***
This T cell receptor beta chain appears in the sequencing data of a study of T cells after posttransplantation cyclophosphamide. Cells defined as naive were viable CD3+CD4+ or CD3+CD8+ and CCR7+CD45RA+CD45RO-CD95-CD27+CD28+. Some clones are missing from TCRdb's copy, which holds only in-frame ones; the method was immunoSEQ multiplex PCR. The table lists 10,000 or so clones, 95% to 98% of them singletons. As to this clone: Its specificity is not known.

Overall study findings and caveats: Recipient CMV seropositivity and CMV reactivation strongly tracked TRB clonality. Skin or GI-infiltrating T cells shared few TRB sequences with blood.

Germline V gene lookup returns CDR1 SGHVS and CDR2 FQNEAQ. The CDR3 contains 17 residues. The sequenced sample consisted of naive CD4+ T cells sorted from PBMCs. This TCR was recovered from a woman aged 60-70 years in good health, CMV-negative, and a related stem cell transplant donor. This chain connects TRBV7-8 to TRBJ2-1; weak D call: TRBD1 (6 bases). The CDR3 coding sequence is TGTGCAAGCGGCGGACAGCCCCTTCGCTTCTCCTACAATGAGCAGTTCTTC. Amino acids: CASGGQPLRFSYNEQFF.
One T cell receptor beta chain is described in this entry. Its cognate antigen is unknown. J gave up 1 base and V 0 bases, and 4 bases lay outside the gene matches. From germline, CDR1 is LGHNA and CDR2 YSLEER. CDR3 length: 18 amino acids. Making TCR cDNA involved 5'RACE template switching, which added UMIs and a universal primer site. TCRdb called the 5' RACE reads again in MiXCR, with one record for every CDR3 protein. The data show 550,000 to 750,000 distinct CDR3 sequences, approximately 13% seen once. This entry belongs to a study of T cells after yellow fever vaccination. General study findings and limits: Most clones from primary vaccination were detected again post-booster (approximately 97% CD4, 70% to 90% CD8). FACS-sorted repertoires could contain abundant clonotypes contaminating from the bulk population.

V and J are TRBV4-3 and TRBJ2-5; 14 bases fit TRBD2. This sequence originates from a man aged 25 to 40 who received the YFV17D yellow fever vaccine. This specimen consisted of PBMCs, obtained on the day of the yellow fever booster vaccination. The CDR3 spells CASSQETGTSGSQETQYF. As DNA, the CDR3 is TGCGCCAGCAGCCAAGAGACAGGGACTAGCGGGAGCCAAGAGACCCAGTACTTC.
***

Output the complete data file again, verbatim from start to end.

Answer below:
This T cell receptor beta chain appears in the sequencing data of a study of T cells after posttransplantation cyclophosphamide. Cells defined as naive were viable CD3+CD4+ or CD3+CD8+ and CCR7+CD45RA+CD45RO-CD95-CD27+CD28+. Some clones are missing from TCRdb's copy, which holds only in-frame ones; the method was immunoSEQ multiplex PCR. The table lists 10,000 or so clones, 95% to 98% of them singletons. As to this clone: Its specificity is not known.

Overall study findings and caveats: Recipient CMV seropositivity and CMV reactivation strongly tracked TRB clonality. Skin or GI-infiltrating T cells shared few TRB sequences with blood.

Germline V gene lookup returns CDR1 SGHVS and CDR2 FQNEAQ. The CDR3 contains 17 residues. The sequenced sample consisted of naive CD4+ T cells sorted from PBMCs. This TCR was recovered from a woman aged 60-70 years in good health, CMV-negative, and a related stem cell transplant donor. This chain connects TRBV7-8 to TRBJ2-1; weak D call: TRBD1 (6 bases). The CDR3 coding sequence is TGTGCAAGCGGCGGACAGCCCCTTCGCTTCTCCTACAATGAGCAGTTCTTC. Amino acids: CASGGQPLRFSYNEQFF.
One T cell receptor beta chain is described in this entry. Its cognate antigen is unknown. J gave up 1 base and V 0 bases, and 4 bases lay outside the gene matches. From germline, CDR1 is LGHNA and CDR2 YSLEER. CDR3 length: 18 amino acids. Making TCR cDNA involved 5'RACE template switching, which added UMIs and a universal primer site. TCRdb called the 5' RACE reads again in MiXCR, with one record for every CDR3 protein. The data show 550,000 to 750,000 distinct CDR3 sequences, approximately 13% seen once. This entry belongs to a study of T cells after yellow fever vaccination. General study findings and limits: Most clones from primary vaccination were detected again post-booster (approximately 97% CD4, 70% to 90% CD8). FACS-sorted repertoires could contain abundant clonotypes contaminating from the bulk population.

V and J are TRBV4-3 and TRBJ2-5; 14 bases fit TRBD2. This sequence originates from a man aged 25 to 40 who received the YFV17D yellow fever vaccine. This specimen consisted of PBMCs, obtained on the day of the yellow fever booster vaccination. The CDR3 spells CASSQETGTSGSQETQYF. As DNA, the CDR3 is TGCGCCAGCAGCCAAGAGACAGGGACTAGCGGGAGCCAAGAGACCCAGTACTTC.